One of the scientific world's most respected environmental prizes

What are they up to now?

China _2017

China will protect more nature

Gretchen DailyGretchen Daily, biology professor at Stanford University, who received the award in 2012, has helped China to identify places of high ecological importance to establish a series of protected areas. Daily’s research, published in Proceedings of the National Academy of Sciences, used eco-mapping software to identify places of high ecological importance for the country.

“It’s a historic moment in the evolution of Chinese civilization. It’s marked by a recognition that the singular focus on mainstream economic growth over the last century has come at a tremendous cost,” said Gretchen Daily to Stanford News.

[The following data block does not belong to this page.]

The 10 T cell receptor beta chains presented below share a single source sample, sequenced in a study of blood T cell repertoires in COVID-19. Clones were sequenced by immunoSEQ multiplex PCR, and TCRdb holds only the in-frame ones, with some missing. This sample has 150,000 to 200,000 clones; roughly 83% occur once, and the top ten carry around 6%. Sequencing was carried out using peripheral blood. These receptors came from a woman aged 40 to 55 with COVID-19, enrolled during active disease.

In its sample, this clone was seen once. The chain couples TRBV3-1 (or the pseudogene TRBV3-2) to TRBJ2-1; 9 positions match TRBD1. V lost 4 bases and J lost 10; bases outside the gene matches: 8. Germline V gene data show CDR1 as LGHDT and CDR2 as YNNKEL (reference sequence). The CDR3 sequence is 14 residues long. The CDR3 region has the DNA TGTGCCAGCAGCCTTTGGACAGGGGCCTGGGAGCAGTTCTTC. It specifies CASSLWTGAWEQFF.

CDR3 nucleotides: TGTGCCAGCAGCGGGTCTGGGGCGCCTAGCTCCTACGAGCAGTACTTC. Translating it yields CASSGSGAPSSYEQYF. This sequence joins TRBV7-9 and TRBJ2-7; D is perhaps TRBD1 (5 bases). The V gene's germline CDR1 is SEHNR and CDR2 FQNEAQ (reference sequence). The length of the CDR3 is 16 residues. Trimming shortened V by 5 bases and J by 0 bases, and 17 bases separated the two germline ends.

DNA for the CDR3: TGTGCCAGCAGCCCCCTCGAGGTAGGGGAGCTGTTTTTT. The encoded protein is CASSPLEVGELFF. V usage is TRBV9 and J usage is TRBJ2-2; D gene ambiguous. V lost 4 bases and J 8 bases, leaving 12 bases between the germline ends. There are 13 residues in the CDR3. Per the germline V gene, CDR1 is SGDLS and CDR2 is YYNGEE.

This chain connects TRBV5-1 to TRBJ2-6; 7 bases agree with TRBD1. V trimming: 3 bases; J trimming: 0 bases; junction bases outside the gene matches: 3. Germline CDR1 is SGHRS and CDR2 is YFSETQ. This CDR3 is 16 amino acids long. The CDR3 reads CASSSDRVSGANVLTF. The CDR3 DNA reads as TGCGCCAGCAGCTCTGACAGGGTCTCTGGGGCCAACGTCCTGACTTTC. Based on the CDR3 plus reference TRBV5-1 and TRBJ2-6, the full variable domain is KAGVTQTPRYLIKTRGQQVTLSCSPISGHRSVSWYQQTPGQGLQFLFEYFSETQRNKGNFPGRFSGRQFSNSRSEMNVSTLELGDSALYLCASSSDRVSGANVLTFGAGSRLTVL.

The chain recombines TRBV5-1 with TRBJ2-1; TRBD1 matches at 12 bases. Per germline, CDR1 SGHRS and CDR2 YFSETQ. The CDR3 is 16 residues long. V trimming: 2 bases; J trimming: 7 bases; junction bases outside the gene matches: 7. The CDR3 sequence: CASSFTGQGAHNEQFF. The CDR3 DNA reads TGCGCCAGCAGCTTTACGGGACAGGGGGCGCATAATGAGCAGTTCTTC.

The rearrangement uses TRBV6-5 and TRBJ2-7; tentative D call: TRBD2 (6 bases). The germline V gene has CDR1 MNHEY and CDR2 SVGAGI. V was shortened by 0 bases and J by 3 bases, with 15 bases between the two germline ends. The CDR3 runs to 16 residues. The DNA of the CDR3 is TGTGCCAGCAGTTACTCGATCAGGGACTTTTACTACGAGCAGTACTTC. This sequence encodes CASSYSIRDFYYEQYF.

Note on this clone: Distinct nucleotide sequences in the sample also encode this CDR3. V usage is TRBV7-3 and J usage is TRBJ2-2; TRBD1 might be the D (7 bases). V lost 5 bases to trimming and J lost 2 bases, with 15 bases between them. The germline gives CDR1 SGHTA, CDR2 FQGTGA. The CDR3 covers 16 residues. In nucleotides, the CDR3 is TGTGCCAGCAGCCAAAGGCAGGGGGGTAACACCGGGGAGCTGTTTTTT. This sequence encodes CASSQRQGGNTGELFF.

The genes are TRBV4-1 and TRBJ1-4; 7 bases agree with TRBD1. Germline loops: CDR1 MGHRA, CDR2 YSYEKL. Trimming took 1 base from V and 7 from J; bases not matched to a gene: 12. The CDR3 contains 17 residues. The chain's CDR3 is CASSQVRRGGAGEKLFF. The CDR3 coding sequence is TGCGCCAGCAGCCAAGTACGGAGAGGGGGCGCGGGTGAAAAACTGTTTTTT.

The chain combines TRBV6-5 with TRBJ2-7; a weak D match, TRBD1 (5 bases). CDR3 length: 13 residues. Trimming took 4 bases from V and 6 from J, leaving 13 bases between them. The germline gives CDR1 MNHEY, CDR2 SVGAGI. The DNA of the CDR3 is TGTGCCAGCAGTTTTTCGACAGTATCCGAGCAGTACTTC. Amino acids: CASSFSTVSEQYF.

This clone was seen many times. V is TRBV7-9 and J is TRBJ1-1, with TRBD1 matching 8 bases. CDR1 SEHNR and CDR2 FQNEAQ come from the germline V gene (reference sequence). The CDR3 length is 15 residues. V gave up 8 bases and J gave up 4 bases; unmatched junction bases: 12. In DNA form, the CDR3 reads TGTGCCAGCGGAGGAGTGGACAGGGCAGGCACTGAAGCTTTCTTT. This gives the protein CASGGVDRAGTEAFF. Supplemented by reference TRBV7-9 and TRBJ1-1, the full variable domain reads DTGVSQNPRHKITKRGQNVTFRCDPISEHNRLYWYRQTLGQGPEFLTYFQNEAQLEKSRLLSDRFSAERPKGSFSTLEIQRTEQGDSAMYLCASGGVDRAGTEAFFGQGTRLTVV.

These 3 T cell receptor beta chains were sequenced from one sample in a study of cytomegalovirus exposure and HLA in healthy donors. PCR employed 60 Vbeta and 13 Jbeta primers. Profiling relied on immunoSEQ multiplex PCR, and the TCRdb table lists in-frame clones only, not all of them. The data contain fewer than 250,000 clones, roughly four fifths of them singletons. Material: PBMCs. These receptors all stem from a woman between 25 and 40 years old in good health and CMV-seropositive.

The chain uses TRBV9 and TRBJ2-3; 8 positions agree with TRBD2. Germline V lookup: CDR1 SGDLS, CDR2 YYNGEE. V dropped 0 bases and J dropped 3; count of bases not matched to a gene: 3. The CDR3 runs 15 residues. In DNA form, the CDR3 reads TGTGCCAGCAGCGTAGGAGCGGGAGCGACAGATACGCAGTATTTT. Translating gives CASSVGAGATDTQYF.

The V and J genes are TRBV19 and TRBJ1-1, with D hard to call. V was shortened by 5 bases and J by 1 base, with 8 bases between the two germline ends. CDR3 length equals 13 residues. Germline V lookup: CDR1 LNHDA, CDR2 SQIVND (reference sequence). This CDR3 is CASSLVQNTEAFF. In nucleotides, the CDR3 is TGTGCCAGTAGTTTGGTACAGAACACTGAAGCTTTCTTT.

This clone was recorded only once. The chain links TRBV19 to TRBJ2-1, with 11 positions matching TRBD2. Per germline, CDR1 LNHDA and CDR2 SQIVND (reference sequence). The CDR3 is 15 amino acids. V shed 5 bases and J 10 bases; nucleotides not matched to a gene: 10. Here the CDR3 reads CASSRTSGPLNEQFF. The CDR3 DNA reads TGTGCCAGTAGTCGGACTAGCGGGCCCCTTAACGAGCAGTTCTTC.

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Ozone _2017 

Ozone layer on the mend

Susan SolomonSusan Solomon, a laureate of the Volvo Environment Prize 2009, has published a study in Science that confirms that the chemical ban on CFC’s seem to be working; the void in the ozone layer over the Antarctica is shrinking.

“It´s a big surprise”, says Solomon, an atmospheric chemist at the Massachusetts Institute of Technology in Cambridge. “I didn´t think it would be this early”. 

Using a combination of measurements from satellites, ground-based instruments, and weather balloons Susan Solomon and her team found that, since 2000, the ozone hole has shrunk by 4 million square kilometers. 

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